What makes closing local offices worse is that SSA insists on using often virtually impossible to meet telephone ID standards. This presents a special hardship for those that have relocated frequently or for those that have cognitive/vision/hearing issues (but who can otherwise handle their own affairs). I am told some 15+% of the callers to the national 800# can’t be ID’d because SSA agents use no common sense in soliciting answers during the ID process, and this number is climbing. SSA agents use an extremely rigid ID process before assisting clients, and when the caller can’t meet this standard, SSA agents tell the caller that SSA can’t help them today because the ID provided was “insufficient” (purposely no clue is given as to the nature of the ID problem). For example, if a caller provides a “current” address that is not in SSA’s records, agents won’t ask if the caller recently moved or even how long they have been at the address they provided. The situation is even worse if the client asks to change their direct deposit information, as the client is asked to give the current routing number SSA is using, and due to bank mergers and takeovers, this information as it appears in SSA’s record, while still operational/usable, is obsolete and no longer the routing number the bank would provide as the correct one for the account. Thus often SSA often refuses to change its clients’ direct deposit information timely, and especially for those already behind on their rent, the result is sometimes homelessness.

    Another reason agents often provide for refusing assistance to callers is due to the ID process being “compromised”. This often occurs when a caller commits the offense of getting verbal help in providing the address SSA has on file from a friend or relative that is nearby (instead of the caller reading this address from an envelope instead). SSA does not appear to give consideration to the fact that many older and disabled people have vision, hearing, and memory issues, and often such people are forced to move between unfamiliar addresses staying wherever they can due to medical or financial issues.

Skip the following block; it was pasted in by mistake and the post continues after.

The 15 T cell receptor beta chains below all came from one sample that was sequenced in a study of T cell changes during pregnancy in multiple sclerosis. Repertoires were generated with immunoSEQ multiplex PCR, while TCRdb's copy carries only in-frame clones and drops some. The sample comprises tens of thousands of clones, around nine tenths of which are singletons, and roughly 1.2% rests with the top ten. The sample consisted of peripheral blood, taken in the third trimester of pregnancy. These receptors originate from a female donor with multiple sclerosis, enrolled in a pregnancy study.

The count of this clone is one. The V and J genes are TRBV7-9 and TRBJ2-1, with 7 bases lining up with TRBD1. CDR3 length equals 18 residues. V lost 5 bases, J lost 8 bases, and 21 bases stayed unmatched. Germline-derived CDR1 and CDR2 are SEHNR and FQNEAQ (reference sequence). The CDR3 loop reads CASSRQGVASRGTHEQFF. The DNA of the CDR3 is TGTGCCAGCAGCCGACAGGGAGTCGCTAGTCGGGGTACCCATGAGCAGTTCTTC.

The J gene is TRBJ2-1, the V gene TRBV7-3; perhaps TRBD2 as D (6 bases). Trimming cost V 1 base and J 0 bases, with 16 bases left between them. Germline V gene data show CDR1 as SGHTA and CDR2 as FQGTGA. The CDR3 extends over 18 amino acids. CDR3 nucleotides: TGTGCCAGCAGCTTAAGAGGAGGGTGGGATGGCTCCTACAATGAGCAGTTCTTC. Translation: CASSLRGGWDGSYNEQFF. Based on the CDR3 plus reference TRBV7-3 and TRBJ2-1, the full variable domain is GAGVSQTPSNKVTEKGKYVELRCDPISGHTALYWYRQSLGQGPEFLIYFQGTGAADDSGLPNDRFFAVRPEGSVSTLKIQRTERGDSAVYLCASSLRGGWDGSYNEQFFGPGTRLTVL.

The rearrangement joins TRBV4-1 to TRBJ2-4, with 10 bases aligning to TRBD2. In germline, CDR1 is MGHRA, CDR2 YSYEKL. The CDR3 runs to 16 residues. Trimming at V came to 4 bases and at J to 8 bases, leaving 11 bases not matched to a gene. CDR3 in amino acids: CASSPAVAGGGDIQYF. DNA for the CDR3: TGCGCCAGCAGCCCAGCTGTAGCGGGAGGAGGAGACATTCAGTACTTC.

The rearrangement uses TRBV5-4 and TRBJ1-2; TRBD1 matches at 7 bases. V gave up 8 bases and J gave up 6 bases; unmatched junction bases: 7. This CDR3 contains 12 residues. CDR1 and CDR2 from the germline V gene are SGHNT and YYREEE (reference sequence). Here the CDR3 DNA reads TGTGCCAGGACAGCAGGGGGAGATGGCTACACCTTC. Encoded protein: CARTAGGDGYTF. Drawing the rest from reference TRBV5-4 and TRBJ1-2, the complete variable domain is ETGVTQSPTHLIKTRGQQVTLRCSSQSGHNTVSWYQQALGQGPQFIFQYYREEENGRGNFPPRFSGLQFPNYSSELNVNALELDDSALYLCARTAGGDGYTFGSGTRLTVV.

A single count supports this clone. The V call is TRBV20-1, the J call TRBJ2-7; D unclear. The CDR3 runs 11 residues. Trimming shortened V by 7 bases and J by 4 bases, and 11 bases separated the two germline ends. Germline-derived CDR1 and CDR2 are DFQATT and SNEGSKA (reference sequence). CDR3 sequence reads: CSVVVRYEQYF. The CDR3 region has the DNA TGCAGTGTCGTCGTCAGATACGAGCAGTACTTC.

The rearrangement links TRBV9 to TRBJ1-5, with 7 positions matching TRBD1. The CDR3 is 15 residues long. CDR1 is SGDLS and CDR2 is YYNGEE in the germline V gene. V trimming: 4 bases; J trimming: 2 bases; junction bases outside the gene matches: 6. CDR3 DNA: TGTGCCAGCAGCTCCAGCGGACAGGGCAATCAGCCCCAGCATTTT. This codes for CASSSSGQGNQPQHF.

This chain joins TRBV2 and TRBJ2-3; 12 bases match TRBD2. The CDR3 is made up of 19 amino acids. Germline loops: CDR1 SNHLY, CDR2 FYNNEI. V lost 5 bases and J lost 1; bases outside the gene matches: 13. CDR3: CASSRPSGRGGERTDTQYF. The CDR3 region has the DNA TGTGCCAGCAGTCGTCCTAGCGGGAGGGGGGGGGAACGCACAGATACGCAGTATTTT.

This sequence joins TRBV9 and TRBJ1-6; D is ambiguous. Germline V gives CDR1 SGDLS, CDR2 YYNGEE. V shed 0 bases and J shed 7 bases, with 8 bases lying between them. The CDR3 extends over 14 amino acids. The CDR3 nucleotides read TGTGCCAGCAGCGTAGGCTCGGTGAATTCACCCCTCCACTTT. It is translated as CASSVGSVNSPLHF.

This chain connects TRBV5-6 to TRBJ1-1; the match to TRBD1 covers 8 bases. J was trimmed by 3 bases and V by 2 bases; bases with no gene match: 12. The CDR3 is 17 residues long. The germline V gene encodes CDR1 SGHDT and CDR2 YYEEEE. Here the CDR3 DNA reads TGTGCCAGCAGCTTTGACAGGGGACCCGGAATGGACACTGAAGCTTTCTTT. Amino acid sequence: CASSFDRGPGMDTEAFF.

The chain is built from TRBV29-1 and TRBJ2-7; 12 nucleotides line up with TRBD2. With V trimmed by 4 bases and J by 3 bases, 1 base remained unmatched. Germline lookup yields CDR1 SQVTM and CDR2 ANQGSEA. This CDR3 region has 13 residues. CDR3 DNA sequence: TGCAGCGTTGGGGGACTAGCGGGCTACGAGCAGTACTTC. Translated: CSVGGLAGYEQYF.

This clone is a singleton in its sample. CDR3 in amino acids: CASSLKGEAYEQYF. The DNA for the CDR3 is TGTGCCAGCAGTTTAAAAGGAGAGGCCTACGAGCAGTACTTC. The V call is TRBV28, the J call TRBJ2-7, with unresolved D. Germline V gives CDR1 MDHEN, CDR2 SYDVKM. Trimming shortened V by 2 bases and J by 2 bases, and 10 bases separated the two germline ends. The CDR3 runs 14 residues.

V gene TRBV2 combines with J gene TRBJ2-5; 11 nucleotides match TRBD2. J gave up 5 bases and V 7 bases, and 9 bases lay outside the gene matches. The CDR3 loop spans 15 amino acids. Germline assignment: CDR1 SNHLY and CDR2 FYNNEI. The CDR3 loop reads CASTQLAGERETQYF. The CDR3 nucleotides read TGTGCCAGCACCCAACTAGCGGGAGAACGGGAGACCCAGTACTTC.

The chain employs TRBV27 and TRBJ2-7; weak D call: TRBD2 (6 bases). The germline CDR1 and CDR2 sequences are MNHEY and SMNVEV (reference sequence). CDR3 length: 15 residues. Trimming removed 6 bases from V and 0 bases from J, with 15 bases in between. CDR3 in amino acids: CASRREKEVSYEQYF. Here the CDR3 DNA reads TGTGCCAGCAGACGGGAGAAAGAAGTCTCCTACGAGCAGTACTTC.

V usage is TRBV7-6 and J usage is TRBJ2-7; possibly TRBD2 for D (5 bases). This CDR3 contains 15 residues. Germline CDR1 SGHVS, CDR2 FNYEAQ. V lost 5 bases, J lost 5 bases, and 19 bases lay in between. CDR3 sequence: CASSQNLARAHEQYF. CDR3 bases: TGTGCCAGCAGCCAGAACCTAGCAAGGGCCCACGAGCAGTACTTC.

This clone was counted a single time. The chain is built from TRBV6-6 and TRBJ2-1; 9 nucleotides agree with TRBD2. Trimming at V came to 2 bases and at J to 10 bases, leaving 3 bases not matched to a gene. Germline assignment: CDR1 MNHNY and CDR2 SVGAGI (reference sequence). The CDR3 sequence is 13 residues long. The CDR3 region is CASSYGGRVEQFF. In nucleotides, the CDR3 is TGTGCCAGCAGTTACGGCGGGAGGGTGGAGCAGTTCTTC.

Then there is the disability claim denial rate. Approximately 80% of disability claims are initially denied, but if you pay an attorney $6k to say “hello” to the judge (the attorneys often do little more), go through bankruptcy, through years of poverty & appeals, then about 80% of these same claims eventually get approved back to the originally alleged onset date! Even once approved, it then takes months just to get your 1st monthly payment, and it is almost guaranteed that any retro-pay that is owed will be further delayed in red tape for many additional months (often even if there is no SSI entitlement involved, but a prior SSI record simply exists).

    Worse, when you ask SSA how soon you may have access to your past-due money so that you might pay your creditors and move to a tenable place, you are given unrealistic timeframes that often won’t really be met. Later the excessive delay is explained with platitudes about excessive workloads. It seems nobody can (or will) give you an realistic answer about how much longer your retro-payment might be delayed, and as a result it often feels like the delay is due to inefficiency, ineptness, & SSA personnel that care care only that THEIR paycheck is on time. Few SSA agents show real compassion. Any that do seem to disappear quickly, probably because actually trying to help clients navigate the overly-complex system instead of just telling them anything to move the line along brings down the wrath of SSA’s bean-counting management (who deems such an employee non-productive). The result of this is a circular cycle that hurts real service delivery and productivity, and it also tends to leave only uncaring amoral employees that would never make it servicing the public in the private sector.